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Obstacles in Educational Material Translations

One might think that the use of educational materials worldwide would be a simple task. Since the principles of most studies transfer universally from one language to another, it would almost make sense that teaching materials would as well. The basic principles of math or science, for example, are the same regardless of which language explains it. Some schools may wish to duplicate their tests for students with a different native languages to make it easier for them to take the tests. When ample information is not provided for the translator, creating a test in English to a Spanish written translation, for example, becomes a challenge.

In the eyes of many educators and by the rules of many schools, giving out test answers to anyone besides fellow faculty and staff is strictly prohibited. In reality, allowing the language translation service to have the information would actually be quite beneficial in ensuring that the test questions are correctly translated. If there is any concern about the true meaning of the words used in a quiz or test, the translator will be able to consult the answers and provide a comparable question in another language, rather than being incorrect or unable to complete the task due to ambiguity.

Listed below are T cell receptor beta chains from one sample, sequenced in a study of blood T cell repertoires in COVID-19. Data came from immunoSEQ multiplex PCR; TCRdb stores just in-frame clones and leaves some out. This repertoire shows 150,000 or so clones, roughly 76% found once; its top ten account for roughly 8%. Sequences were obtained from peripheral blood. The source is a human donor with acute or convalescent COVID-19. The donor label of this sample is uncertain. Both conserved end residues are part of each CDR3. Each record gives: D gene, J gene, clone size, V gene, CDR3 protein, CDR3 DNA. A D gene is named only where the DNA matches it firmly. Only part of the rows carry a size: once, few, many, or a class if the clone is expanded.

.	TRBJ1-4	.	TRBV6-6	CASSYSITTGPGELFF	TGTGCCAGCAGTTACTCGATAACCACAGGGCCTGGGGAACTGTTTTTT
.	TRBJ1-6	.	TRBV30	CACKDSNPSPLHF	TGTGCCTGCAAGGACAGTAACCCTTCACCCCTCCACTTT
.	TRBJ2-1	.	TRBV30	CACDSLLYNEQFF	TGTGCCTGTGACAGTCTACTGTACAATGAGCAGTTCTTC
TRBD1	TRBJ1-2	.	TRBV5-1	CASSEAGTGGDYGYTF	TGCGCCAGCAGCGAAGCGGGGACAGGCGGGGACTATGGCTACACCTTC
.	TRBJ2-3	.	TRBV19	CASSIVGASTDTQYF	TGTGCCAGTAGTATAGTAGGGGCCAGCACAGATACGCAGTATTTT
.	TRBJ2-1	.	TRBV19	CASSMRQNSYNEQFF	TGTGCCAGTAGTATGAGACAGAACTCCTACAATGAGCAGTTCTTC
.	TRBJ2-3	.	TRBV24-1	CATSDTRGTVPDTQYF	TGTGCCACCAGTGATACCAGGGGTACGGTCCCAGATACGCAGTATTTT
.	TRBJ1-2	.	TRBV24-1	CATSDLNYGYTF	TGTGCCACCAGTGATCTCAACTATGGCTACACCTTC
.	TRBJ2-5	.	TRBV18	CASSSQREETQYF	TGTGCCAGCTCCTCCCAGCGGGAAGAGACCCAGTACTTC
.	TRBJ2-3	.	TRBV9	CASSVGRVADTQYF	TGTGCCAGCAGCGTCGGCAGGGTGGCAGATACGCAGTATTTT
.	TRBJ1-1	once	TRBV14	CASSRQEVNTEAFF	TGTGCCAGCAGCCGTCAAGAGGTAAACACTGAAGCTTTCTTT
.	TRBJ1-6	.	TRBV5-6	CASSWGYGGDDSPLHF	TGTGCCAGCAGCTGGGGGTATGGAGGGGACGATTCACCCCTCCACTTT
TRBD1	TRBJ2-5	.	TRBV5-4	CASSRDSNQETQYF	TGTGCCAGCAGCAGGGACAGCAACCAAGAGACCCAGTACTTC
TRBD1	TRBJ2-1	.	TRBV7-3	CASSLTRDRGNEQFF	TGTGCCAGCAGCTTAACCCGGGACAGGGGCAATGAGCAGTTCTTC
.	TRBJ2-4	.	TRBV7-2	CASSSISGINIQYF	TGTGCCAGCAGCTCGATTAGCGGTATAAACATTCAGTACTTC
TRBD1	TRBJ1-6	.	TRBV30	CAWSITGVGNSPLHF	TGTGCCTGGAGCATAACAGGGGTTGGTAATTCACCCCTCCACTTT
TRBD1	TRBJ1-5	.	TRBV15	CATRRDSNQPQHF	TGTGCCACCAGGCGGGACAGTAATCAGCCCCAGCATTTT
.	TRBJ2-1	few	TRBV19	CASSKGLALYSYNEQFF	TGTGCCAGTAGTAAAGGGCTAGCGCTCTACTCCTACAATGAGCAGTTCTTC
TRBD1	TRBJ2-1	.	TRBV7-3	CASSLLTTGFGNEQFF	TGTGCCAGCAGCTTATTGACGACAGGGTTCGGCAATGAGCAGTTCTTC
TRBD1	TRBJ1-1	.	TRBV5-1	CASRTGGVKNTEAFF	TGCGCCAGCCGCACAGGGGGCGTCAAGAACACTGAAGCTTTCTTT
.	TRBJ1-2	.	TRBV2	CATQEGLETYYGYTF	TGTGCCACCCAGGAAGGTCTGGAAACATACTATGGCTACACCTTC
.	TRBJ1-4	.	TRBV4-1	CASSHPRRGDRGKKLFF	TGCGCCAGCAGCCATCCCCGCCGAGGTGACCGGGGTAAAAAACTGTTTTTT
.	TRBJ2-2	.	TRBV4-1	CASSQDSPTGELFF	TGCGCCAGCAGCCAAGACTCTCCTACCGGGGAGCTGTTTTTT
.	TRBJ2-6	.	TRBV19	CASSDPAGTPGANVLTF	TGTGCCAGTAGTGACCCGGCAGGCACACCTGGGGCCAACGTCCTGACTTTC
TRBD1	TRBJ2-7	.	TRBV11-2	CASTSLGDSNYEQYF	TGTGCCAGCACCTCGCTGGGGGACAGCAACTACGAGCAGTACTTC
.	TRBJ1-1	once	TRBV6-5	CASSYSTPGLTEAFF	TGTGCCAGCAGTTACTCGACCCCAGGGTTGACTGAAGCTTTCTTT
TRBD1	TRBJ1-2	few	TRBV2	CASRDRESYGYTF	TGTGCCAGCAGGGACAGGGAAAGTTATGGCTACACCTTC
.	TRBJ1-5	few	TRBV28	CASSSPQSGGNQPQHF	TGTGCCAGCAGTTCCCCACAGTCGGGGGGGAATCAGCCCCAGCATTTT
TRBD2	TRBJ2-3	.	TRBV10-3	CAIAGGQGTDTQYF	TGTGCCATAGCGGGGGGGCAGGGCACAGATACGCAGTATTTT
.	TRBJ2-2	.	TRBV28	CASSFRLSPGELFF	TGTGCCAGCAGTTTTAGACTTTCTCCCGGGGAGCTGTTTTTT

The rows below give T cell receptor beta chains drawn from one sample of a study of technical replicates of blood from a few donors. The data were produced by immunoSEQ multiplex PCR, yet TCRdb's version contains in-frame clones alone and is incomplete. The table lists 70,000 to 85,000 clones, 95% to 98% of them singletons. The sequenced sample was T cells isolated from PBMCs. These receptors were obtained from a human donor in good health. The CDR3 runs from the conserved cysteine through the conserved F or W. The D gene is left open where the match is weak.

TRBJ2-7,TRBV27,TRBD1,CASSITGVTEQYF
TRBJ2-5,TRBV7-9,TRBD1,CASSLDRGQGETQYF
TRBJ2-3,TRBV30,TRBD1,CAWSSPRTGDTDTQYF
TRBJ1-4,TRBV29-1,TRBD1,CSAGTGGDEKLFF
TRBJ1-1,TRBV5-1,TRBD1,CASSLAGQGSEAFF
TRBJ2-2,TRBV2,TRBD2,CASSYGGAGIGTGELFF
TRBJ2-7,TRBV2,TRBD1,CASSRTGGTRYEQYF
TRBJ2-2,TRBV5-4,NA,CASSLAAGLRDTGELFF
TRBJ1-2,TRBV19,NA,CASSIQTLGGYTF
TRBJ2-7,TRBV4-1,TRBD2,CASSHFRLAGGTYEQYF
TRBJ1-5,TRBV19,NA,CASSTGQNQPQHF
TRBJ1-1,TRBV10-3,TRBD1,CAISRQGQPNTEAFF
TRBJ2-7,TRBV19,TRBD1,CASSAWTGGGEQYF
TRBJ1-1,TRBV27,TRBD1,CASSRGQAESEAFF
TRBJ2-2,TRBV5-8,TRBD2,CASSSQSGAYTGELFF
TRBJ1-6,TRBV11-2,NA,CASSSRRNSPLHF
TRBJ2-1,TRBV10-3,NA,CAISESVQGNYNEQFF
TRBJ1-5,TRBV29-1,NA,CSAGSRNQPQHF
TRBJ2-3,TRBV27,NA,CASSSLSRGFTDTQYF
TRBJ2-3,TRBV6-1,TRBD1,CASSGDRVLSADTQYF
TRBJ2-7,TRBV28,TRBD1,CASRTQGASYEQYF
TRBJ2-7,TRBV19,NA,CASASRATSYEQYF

Translating tests and quizzes from one language to another presents a myriad of difficulties. Fill-in-the-blank questions may make sense as first presented, but if there is no context or list of correct answers, the professional translator cannot use the right wording in the final product. The number of blanks provided for multiple word answers may need to be adjusted. What is one word in one language may be a three-word phrase in another.

Sometimes there are many different meanings of a word in one language that has only one meaning in another. Assuming which meaning is to be translated without additional information might make it impossible for the student to choose the correct answer. For example, the word "head" in English could mean a person's head, the front of something or the tip of an object. Asking a multiple choice question on the meaning of the phrase "head of a boat" could be tricky to translate. This particular question would be impossible to decipher when creating an English to Portuguese text translation, because it only has one meaning in Portuguese. There would only be one choice for the answer.

Using proverbs and plays on words are often difficult to decipher because there is no comparable meaning using those words. When they are exchanged verbatim word for word, they make no sense. Also confusing and difficult to translate is the multiple choice test question when the translator does not know which, if any, of the answers are false. Some professors pride themselves on giving students a silly and obviously wrong choice to make the test more fun and to improve the probability of students choosing the correct answer. As a result, translators have unwittingly spent hours searching for a translation that makes sense when, in fact, the original multiple choice answer does not.


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